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UC Davis recognized for reduction of pressure ulcers


Incidence drops to historic low.

A decrease in the rate of hospital-acquired pressure ulcers at UC Davis Medical Center has earned a Performance Excellence Award from the Collaborative Alliance for Nursing Outcomes (CALNOC).

The award is being presented at CALNOC’s annual conference today (Oct. 28) in San Diego.

Hospital-acquired pressure ulcers (HAPUs) are a national concern due to patient morbidity, treatment cost and reimbursement issues. They are considered among the eight preventable conditions identified by the Centers for Medicare and Medicaid Services (CMS). The cost of treating a hospital-acquired pressure ulcer places a significant burden on health care facilities. Associated expenses potentially include increased supplies, equipment, specialty beds, staffing, nutritional support, laboratory testing and hospital length of stay.

During the third quarter of 2014, only one patient at UC Davis Medical Center had a hospital-acquired pressure ulcer, a rate that is well below the historical level for UC Davis and for hospitals nationwide.

From July through September, the hospital had only one patient with a hospital-acquired pressure ulcer. This gave UC Davis Medical Center a rate of lower than 0.5 percent for the period. Historically, the rate of pressure ulcers at the medical center has been at about 2 percent or higher since 2011, but has been falling, said Holly Kirkland-Walsh, a wound care nurse practitioner.

“Our low rate of pressure ulcers is an outstanding achievement, and reflects the dedication and hard work of many, especially our Wound Care Team,” said Carol Robinson, chief patient care services officer.

The University HealthSystem Consortium has designated a level of lower than 1.1 percent as a rate that’s within the top quartile of all hospitals.

Kirkland-Walsh attributes the improvement of the ulcer rate at UC Davis to the use of a multidisciplinary team to promote prevention, and changes in hospital policy. The team consists of plastic surgeons, nurse practitioners, wound-certified nurses, physical therapists and dietitians.

The hospital policy promotes early intervention and recognition of pressure ulcers by nurses who, together with physicians, stage and document pressure ulcers present at admission. Nurses also intervene early by ordering specialty-bed surfaces and supplies without waiting for a physician order.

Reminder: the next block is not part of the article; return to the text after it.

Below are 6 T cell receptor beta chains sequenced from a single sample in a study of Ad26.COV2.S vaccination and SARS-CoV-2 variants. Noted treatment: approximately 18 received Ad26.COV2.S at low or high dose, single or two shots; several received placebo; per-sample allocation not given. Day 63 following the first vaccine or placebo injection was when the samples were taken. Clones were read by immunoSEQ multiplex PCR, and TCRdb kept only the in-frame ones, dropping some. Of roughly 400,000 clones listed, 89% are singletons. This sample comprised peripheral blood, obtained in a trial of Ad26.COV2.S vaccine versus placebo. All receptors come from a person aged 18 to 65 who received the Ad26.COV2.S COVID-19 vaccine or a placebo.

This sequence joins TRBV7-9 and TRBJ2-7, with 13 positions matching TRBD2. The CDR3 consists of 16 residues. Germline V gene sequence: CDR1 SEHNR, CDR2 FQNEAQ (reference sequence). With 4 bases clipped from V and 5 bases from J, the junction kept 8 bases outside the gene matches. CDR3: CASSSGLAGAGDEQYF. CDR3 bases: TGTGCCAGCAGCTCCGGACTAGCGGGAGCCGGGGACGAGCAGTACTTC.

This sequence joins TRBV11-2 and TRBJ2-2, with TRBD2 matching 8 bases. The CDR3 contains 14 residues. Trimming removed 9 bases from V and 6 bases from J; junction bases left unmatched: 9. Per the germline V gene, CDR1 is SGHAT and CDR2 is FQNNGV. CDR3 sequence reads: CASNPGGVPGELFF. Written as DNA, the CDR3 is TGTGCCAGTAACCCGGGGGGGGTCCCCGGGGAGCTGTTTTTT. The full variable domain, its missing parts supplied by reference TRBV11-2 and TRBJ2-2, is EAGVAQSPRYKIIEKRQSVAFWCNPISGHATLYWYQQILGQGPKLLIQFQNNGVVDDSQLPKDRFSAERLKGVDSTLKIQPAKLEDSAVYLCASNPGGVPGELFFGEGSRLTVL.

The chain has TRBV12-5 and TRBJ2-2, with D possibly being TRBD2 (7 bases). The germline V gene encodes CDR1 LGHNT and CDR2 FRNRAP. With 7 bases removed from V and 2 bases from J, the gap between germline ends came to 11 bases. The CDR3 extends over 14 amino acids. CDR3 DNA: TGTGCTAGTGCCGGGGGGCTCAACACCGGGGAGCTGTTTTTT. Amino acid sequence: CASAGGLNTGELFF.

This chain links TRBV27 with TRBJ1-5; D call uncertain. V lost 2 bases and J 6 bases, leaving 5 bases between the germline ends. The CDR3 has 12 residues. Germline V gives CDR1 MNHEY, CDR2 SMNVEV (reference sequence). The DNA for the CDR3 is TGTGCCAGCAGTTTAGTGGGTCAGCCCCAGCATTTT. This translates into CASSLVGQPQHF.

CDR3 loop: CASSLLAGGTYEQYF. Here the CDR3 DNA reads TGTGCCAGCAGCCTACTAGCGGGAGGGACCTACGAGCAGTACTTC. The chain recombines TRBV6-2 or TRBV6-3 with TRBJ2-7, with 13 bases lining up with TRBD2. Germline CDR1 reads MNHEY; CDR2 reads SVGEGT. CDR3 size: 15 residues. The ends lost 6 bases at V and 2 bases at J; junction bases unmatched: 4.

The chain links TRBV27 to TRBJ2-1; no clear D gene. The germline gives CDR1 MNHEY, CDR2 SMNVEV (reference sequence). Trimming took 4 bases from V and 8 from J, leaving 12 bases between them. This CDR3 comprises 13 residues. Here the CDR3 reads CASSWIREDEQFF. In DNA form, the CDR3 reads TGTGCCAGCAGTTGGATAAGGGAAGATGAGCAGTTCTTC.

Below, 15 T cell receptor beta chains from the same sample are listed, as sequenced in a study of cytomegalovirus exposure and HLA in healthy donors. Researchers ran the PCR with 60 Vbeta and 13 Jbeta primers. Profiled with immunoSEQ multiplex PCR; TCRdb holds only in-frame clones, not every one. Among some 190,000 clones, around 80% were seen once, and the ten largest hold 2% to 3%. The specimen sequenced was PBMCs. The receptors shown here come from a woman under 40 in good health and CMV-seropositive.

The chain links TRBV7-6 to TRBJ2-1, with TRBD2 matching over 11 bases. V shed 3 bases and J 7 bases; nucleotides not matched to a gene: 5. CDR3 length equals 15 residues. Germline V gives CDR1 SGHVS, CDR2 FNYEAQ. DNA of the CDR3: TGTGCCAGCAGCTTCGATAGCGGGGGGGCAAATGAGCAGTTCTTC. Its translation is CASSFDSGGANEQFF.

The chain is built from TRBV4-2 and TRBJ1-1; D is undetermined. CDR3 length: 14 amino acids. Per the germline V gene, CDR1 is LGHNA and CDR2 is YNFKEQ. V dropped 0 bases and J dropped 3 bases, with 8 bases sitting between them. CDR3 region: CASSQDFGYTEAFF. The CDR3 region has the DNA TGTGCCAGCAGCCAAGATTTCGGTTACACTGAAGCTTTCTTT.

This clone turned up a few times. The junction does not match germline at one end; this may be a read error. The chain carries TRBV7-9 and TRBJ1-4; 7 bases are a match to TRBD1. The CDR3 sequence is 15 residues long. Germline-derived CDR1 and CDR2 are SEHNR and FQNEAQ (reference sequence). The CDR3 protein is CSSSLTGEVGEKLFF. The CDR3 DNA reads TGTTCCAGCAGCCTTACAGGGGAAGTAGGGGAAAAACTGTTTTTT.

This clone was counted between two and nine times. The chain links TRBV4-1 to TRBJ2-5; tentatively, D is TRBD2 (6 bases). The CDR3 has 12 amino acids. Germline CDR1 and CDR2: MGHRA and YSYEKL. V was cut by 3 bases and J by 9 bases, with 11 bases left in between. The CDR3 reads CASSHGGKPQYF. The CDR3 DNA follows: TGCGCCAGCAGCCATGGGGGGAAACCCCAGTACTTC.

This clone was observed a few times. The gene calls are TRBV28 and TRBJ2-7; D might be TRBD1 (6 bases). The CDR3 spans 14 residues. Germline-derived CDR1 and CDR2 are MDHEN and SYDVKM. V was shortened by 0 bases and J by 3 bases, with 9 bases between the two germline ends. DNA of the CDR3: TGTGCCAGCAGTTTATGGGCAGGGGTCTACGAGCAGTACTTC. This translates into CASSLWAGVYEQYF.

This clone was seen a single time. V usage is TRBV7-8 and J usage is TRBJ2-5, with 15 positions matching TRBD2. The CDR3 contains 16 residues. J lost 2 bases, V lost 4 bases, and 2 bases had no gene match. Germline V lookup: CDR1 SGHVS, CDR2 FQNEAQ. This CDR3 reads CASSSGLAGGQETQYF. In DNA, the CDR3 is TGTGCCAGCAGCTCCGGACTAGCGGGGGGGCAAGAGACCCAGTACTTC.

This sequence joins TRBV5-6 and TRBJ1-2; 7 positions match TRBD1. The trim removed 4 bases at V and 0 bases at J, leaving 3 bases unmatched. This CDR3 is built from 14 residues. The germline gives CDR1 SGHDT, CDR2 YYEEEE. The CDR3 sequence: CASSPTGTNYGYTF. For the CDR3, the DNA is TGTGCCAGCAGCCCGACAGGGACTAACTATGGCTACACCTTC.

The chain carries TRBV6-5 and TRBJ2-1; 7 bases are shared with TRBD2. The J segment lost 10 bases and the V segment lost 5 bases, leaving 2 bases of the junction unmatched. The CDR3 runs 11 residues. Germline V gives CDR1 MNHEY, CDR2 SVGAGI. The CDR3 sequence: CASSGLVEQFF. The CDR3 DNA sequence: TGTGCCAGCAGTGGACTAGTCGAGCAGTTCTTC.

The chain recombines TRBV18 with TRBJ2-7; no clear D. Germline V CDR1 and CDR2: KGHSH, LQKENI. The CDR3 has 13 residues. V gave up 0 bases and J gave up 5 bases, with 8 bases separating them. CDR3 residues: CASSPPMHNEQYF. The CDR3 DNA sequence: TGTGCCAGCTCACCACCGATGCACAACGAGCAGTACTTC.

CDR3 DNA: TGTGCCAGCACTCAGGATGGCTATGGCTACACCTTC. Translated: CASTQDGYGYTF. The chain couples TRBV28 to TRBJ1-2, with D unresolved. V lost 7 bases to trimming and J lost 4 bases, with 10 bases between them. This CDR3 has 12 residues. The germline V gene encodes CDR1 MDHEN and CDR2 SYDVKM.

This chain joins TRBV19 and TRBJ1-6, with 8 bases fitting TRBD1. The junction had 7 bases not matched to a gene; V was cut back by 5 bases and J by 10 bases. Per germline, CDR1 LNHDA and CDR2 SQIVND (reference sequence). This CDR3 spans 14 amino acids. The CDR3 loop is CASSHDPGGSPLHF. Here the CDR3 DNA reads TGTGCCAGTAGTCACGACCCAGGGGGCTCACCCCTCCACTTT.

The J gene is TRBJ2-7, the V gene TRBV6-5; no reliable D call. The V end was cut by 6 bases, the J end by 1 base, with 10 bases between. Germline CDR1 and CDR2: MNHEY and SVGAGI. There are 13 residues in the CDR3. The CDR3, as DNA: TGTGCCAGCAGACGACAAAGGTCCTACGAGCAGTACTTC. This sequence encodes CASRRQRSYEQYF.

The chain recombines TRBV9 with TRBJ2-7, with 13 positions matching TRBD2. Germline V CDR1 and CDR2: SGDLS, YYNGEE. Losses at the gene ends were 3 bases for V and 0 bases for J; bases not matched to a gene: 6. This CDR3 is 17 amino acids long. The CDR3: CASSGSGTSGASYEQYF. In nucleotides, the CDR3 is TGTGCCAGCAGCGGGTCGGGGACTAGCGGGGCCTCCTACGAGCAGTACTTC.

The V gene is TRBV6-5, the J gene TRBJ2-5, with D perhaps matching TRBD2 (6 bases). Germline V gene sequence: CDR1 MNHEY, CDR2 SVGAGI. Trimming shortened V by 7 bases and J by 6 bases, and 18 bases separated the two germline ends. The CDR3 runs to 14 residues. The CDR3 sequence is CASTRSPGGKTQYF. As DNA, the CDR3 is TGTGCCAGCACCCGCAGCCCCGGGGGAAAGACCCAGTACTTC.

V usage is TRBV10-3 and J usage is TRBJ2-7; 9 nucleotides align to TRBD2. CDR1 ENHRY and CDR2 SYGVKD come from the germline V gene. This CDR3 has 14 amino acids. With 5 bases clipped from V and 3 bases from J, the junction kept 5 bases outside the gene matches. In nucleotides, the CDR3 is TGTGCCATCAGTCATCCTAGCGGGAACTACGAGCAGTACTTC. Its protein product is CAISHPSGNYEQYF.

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Program to reduce hospital readmission doesn’t have impact, study finds


UCSF researchers recommend hospitals evaluate such programs before implementing.

Researchers at UC San Francisco have found that a nurse-led intervention program designed to reduce readmissions among ethnically and linguistically diverse older patients did not improve 30-day hospital readmission rates. Their findings suggest hospitals evaluate such programs before implementing or continuing.

Their study is in the Oct. 7 issue of Annals of Internal Medicine.

“The lack of effect in this population, which was well connected to primary care, suggests reducing readmissions is challenging,” said co-lead author L. Elizabeth Goldman, M.D., M.C.R., associate professor in the UCSF Division of General Internal Medicine at San Francisco General Hospital and Trauma Center (SFGH). “Our findings should give pause to hospitals adopting interventions shown to work in dissimilar populations and settings without evaluating their effect and should prompt consideration of alternate or additional approaches to reducing readmissions in populations with significant medical co-morbidity and language diversity.”

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UC Davis nursing school welcomes its newest grad students


School honors University of Washington nurse scientist with annual leadership award.

(From left) Heather Young, dean of the Betty Irene Moore School of Nursing at UC Davis, presents nurse scientist Brenda K. Zierler with the 2014 Excellence in Leadership Award.

Nutrition, nursing and public health are just some of the fields represented by the 63 new students entering the four graduate programs at the Betty Irene Moore School of Nursing at UC Davis. The students make up is more than professionally diverse, though, said Dean Heather M. Young, as she formally welcomed the group at the annual Welcoming Ceremony on Tuesday evening (Sept. 23).

“You range in age from 23 to 53. Some of you work for local health systems, some of you work in care centers. Others of you work in public health or provide care in our state prisons.” Young said. “Each of you is here because of what you bring to this school. You came here to be transformed as health care leaders, but at the same time, you also transform each other and all of us at the Betty Irene Moore School of Nursing and UC Davis.”

The incoming fall 2014 classes include eight doctoral students, 20 physician assistant students, 25 master’s degree leadership students and 10 nurse practitioner students — moving the school’s total enrollment to 135.